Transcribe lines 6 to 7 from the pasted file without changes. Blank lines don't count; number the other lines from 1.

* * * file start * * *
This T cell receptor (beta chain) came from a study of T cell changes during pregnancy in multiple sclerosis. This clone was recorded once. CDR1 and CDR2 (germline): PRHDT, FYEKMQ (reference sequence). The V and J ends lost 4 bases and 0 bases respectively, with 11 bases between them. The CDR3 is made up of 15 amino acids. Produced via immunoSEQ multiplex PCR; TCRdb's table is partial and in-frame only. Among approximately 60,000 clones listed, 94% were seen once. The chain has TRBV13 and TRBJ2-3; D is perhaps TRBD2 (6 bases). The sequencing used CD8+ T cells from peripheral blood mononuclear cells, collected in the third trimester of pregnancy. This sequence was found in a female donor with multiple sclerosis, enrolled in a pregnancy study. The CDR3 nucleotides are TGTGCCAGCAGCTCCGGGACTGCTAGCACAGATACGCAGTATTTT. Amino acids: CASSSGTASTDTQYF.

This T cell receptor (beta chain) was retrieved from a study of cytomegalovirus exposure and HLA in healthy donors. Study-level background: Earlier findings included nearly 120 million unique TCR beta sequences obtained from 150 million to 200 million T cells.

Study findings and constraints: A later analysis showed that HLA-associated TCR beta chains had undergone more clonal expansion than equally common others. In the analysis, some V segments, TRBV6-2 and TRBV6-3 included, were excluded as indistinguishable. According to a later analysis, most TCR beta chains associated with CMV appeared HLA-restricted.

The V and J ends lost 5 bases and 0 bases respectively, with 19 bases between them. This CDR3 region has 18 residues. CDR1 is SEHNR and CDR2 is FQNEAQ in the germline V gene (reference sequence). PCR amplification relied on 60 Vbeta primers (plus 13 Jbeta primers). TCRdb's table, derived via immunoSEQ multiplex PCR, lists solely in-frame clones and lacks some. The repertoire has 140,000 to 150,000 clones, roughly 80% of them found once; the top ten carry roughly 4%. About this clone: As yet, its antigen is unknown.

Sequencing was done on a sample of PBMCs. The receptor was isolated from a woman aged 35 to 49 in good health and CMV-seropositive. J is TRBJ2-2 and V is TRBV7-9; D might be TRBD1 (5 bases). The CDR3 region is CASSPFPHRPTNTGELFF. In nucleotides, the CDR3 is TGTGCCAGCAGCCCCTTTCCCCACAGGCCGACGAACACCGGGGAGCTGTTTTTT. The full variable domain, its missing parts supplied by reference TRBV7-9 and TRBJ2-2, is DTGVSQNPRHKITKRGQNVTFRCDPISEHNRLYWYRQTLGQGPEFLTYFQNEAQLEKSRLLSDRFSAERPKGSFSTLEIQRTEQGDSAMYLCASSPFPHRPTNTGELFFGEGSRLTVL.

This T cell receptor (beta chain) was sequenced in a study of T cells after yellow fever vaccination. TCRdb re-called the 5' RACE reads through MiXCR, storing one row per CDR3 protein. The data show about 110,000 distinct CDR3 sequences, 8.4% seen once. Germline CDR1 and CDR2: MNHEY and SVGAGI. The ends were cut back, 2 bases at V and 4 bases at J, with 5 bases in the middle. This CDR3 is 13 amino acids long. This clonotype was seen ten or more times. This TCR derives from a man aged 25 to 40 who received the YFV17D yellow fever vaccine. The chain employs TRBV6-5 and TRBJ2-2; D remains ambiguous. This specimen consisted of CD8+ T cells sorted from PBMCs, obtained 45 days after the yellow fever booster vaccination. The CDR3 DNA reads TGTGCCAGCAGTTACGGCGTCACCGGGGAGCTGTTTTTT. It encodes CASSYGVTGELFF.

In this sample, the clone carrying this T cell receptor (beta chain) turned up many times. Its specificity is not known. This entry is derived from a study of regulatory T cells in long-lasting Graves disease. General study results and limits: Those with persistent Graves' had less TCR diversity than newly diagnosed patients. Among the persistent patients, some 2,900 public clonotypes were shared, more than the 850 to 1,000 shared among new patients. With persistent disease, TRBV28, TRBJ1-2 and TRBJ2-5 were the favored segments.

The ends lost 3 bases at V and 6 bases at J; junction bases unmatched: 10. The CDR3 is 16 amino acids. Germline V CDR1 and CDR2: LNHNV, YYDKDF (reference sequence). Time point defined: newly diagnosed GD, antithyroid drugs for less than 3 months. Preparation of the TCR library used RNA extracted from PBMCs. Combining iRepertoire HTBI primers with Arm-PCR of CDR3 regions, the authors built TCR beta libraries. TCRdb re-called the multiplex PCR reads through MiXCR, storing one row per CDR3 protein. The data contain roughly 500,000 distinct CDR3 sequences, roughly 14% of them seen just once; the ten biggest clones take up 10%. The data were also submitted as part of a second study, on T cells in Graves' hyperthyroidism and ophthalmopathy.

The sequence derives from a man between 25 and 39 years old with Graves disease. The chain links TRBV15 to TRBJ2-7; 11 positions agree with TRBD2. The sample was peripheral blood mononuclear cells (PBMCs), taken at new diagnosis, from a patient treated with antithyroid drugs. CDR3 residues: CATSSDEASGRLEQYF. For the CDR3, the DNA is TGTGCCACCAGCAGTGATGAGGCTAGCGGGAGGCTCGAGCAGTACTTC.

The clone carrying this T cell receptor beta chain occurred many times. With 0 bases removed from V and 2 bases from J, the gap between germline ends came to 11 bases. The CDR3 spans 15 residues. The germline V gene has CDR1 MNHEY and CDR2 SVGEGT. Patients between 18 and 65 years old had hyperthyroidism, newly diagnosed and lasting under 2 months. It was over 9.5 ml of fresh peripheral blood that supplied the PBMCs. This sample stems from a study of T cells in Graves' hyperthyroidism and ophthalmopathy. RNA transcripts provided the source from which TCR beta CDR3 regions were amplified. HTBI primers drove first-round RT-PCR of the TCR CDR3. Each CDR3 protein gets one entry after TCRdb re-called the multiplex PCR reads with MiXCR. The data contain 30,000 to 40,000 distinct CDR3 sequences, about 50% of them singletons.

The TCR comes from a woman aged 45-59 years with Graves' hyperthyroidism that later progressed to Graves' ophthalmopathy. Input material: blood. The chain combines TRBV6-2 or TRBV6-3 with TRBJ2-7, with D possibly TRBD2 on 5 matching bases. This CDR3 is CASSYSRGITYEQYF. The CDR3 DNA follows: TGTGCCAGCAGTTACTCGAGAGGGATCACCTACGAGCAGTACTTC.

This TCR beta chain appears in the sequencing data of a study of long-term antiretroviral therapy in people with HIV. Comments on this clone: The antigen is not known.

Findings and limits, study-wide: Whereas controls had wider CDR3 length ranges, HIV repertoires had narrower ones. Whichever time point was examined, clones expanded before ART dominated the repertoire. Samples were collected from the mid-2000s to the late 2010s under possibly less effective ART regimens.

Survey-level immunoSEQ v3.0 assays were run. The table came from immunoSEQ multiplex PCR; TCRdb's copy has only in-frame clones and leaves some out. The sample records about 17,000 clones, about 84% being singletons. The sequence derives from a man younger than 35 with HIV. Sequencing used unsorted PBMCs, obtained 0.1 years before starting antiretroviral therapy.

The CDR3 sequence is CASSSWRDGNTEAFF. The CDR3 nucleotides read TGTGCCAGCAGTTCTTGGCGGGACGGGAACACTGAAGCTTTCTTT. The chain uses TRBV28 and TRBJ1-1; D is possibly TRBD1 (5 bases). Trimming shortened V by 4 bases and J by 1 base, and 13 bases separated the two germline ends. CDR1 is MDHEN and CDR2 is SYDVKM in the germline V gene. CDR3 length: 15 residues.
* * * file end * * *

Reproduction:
This T cell receptor (beta chain) was sequenced in a study of T cells after yellow fever vaccination. TCRdb re-called the 5' RACE reads through MiXCR, storing one row per CDR3 protein. The data show about 110,000 distinct CDR3 sequences, 8.4% seen once. Germline CDR1 and CDR2: MNHEY and SVGAGI. The ends were cut back, 2 bases at V and 4 bases at J, with 5 bases in the middle. This CDR3 is 13 amino acids long. This clonotype was seen ten or more times. This TCR derives from a man aged 25 to 40 who received the YFV17D yellow fever vaccine. The chain employs TRBV6-5 and TRBJ2-2; D remains ambiguous. This specimen consisted of CD8+ T cells sorted from PBMCs, obtained 45 days after the yellow fever booster vaccination. The CDR3 DNA reads TGTGCCAGCAGTTACGGCGTCACCGGGGAGCTGTTTTTT. It encodes CASSYGVTGELFF.

In this sample, the clone carrying this T cell receptor (beta chain) turned up many times. Its specificity is not known. This entry is derived from a study of regulatory T cells in long-lasting Graves disease. General study results and limits: Those with persistent Graves' had less TCR diversity than newly diagnosed patients. Among the persistent patients, some 2,900 public clonotypes were shared, more than the 850 to 1,000 shared among new patients. With persistent disease, TRBV28, TRBJ1-2 and TRBJ2-5 were the favored segments.